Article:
14

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Empowering national competition authorities (NCAs)

18-02-2019

Since 2003, national competition authorities (NCAs) have boosted the enforcement of EU competition and antitrust rules significantly. However, each year losses of €181-320 billion accrue because of undiscovered cartels, which increase prices by between 17 % and 30 % on average. In March 2017, the Commission proposed a new directive to ensure that all NCAs have effective investigation and decision-making tools, could impose deterrent fines, and have well-designed leniency programmes and enough resources ...

Since 2003, national competition authorities (NCAs) have boosted the enforcement of EU competition and antitrust rules significantly. However, each year losses of €181-320 billion accrue because of undiscovered cartels, which increase prices by between 17 % and 30 % on average. In March 2017, the Commission proposed a new directive to ensure that all NCAs have effective investigation and decision-making tools, could impose deterrent fines, and have well-designed leniency programmes and enough resources to enforce EU competition rules independently. On 30 May 2018, Parliament and Council reached an agreement on the proposal in trilogue. It increases the independence, resources and powers of NCAs and envisages more harmonisation of the national leniency programmes and reduced burdens on undertakings. Parliament adopted the text on 14 November 2018, the final act was signed on 11 December 2018. Third edition. The ‘EU Legislation in Progress’ briefings are updated at key stages throughout the legislative procedure.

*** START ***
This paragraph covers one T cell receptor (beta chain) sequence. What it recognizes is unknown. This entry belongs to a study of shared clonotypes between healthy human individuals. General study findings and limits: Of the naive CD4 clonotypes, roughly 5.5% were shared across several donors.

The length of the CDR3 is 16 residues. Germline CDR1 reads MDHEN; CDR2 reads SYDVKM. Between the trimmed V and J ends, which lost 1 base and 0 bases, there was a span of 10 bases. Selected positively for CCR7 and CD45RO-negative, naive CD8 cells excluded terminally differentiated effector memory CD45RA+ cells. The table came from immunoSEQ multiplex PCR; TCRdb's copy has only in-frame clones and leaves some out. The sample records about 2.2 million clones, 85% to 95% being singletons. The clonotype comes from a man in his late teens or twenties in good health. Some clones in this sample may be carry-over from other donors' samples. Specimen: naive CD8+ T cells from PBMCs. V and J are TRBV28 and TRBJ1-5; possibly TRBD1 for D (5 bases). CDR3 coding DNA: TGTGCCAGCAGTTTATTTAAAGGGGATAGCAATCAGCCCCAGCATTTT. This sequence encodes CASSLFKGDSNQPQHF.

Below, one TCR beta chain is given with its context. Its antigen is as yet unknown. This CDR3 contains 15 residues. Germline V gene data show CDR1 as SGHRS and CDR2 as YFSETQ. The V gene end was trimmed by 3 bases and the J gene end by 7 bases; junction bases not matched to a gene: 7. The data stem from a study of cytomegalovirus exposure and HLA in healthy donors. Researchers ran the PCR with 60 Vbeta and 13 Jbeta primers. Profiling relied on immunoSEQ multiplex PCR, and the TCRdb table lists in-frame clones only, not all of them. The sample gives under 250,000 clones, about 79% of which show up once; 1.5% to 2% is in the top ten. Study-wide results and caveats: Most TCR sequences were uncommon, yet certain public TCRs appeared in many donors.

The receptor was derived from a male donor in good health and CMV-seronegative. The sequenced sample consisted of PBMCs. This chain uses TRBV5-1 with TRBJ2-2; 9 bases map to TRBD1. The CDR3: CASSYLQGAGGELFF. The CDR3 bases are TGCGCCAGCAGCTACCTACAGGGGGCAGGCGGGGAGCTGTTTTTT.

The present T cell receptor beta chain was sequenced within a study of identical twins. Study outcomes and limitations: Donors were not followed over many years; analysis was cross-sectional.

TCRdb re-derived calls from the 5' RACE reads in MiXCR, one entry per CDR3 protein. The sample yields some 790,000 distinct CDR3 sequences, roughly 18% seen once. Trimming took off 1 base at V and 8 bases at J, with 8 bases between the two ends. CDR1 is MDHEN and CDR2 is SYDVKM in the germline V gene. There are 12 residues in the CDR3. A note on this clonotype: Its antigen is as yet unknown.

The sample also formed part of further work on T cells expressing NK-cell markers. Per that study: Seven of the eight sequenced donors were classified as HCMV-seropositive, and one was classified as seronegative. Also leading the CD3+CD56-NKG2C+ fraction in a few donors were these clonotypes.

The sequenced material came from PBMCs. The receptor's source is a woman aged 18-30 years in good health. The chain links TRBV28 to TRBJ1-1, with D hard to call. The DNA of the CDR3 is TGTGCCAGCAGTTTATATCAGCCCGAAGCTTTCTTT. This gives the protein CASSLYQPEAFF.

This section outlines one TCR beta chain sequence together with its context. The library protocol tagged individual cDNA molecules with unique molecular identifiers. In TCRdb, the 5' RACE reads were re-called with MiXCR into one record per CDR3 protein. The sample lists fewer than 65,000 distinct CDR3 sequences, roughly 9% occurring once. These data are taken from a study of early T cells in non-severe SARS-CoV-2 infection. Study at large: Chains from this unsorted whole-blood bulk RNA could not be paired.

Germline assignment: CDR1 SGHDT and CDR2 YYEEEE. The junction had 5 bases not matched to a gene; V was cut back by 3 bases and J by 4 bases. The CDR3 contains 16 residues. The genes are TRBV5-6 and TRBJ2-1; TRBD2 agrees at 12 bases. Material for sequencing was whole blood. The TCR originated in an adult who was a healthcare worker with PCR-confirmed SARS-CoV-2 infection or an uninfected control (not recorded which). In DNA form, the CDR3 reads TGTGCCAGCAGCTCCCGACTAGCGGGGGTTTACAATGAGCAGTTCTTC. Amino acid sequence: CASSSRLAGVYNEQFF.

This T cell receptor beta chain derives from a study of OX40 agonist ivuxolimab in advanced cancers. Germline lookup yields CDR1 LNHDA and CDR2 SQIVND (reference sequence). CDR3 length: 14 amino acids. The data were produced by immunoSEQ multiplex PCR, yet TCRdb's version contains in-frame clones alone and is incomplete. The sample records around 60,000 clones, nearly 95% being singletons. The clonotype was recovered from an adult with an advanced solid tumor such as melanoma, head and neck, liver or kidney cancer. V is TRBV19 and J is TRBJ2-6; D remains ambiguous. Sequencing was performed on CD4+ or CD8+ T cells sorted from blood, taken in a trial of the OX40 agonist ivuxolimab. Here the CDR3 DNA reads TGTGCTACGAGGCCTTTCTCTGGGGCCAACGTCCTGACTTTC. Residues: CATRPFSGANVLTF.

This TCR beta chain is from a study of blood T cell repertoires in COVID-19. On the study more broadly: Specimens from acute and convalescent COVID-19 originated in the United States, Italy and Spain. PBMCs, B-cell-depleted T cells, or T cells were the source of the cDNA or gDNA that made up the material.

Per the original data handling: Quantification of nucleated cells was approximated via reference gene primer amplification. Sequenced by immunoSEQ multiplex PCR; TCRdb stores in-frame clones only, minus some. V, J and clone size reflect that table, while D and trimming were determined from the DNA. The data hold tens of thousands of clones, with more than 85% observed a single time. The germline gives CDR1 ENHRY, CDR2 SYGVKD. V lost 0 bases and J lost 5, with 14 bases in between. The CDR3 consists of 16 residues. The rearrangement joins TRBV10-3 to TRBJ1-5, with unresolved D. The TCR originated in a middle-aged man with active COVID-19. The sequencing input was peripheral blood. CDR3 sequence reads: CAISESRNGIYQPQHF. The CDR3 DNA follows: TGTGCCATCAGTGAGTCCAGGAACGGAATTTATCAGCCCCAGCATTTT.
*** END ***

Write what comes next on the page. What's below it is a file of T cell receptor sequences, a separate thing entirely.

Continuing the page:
Building Competence in Commercial Law in the Member States

14-09-2018

This study, commissioned by the European Parliament’s Policy Department for Citizens’ Rights and Constitutional Affairs, at the request of the European Parliament's Committee on Legal Affairs (JURI Committee), sheds light on cross-border commercial contracts and their operation in theory and practice. It describes the legal framework in which commercial contracts operate and analyses current commercial practice as regards choice of law and choice of forum. It concludes that the laws and the courts ...